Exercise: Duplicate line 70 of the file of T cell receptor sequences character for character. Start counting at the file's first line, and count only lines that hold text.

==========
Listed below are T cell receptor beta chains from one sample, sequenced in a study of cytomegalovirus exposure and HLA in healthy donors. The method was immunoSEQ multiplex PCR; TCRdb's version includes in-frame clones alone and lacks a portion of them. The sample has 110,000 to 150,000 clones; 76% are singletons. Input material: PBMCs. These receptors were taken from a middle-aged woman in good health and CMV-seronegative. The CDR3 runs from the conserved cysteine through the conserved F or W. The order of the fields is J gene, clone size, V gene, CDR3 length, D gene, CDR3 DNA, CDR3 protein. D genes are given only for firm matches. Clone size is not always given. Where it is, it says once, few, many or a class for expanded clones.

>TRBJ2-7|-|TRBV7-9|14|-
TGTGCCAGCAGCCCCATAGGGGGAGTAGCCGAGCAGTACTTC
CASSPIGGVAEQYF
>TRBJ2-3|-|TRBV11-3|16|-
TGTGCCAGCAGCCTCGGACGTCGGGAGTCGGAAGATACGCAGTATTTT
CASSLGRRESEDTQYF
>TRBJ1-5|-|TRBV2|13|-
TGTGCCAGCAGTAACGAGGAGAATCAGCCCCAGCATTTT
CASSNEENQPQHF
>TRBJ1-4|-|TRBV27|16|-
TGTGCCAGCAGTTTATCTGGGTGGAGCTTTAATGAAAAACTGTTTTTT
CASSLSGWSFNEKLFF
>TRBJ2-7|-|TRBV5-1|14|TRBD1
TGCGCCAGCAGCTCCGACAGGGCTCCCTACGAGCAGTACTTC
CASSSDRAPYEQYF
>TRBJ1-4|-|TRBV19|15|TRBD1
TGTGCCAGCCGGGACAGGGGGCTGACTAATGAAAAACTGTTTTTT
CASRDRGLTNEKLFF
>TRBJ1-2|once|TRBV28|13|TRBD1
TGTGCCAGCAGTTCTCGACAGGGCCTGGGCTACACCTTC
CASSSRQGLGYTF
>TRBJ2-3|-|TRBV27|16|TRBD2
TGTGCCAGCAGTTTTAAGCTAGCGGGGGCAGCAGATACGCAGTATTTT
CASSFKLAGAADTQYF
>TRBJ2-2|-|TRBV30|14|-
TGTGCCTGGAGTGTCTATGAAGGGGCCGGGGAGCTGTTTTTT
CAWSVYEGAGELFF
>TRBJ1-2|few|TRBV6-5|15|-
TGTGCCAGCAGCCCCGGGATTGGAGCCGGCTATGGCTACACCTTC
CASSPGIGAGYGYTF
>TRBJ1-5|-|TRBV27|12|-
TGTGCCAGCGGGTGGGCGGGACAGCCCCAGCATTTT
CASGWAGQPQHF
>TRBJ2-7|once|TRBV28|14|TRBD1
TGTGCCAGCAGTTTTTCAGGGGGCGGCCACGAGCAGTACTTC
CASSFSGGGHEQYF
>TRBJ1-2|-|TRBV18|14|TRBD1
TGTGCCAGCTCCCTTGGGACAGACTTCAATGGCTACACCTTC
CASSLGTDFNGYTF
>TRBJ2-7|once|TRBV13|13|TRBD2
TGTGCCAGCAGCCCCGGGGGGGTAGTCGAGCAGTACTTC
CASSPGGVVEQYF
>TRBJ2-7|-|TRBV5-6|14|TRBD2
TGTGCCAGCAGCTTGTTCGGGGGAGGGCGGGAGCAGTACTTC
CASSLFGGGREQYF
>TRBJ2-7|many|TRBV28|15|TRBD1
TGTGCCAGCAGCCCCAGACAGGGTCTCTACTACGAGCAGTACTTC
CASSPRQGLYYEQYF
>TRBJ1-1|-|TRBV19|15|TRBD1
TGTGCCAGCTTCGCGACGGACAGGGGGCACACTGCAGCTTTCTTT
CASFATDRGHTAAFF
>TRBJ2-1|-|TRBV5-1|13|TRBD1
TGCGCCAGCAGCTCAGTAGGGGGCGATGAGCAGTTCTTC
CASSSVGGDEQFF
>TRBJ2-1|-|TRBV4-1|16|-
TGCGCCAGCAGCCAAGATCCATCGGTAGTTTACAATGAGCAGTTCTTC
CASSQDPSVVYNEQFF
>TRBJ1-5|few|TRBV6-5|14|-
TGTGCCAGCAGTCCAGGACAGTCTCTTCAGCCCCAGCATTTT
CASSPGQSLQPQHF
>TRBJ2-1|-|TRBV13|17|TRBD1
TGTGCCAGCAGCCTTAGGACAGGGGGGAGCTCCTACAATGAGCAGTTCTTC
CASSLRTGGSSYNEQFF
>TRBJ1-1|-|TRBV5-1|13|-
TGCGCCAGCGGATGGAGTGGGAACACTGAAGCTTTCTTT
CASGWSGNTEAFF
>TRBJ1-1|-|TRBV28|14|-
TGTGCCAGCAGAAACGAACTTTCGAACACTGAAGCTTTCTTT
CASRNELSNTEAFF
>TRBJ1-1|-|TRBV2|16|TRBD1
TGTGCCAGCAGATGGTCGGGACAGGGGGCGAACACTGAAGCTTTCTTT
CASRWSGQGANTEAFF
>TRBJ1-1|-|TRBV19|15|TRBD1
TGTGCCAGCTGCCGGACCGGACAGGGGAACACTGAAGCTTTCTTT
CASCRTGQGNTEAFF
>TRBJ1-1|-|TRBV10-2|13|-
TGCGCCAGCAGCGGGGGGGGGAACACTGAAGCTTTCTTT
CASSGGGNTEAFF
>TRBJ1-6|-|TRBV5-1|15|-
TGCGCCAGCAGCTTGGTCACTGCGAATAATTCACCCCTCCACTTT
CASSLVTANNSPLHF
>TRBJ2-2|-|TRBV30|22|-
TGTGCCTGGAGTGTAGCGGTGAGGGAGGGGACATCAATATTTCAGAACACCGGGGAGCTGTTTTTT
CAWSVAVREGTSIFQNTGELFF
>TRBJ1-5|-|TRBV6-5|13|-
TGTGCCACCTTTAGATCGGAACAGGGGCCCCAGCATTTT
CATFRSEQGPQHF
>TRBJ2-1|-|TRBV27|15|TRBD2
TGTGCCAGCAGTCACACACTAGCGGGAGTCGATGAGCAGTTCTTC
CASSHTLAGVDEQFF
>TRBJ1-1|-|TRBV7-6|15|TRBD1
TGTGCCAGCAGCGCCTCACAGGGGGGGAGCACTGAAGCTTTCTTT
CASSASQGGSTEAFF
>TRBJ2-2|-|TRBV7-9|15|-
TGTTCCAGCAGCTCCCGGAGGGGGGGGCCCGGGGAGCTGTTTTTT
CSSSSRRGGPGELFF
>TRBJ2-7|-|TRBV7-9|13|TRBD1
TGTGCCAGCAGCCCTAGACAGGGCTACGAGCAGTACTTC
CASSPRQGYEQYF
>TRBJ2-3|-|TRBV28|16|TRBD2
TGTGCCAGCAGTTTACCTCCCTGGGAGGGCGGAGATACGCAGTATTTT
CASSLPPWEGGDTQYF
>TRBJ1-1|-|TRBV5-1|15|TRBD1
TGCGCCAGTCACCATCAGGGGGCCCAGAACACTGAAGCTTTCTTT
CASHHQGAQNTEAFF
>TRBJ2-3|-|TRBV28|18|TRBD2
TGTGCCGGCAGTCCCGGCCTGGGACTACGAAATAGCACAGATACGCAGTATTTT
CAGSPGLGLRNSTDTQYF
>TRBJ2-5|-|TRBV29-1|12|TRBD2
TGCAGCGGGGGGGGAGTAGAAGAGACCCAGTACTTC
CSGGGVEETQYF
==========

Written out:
CASRNELSNTEAFF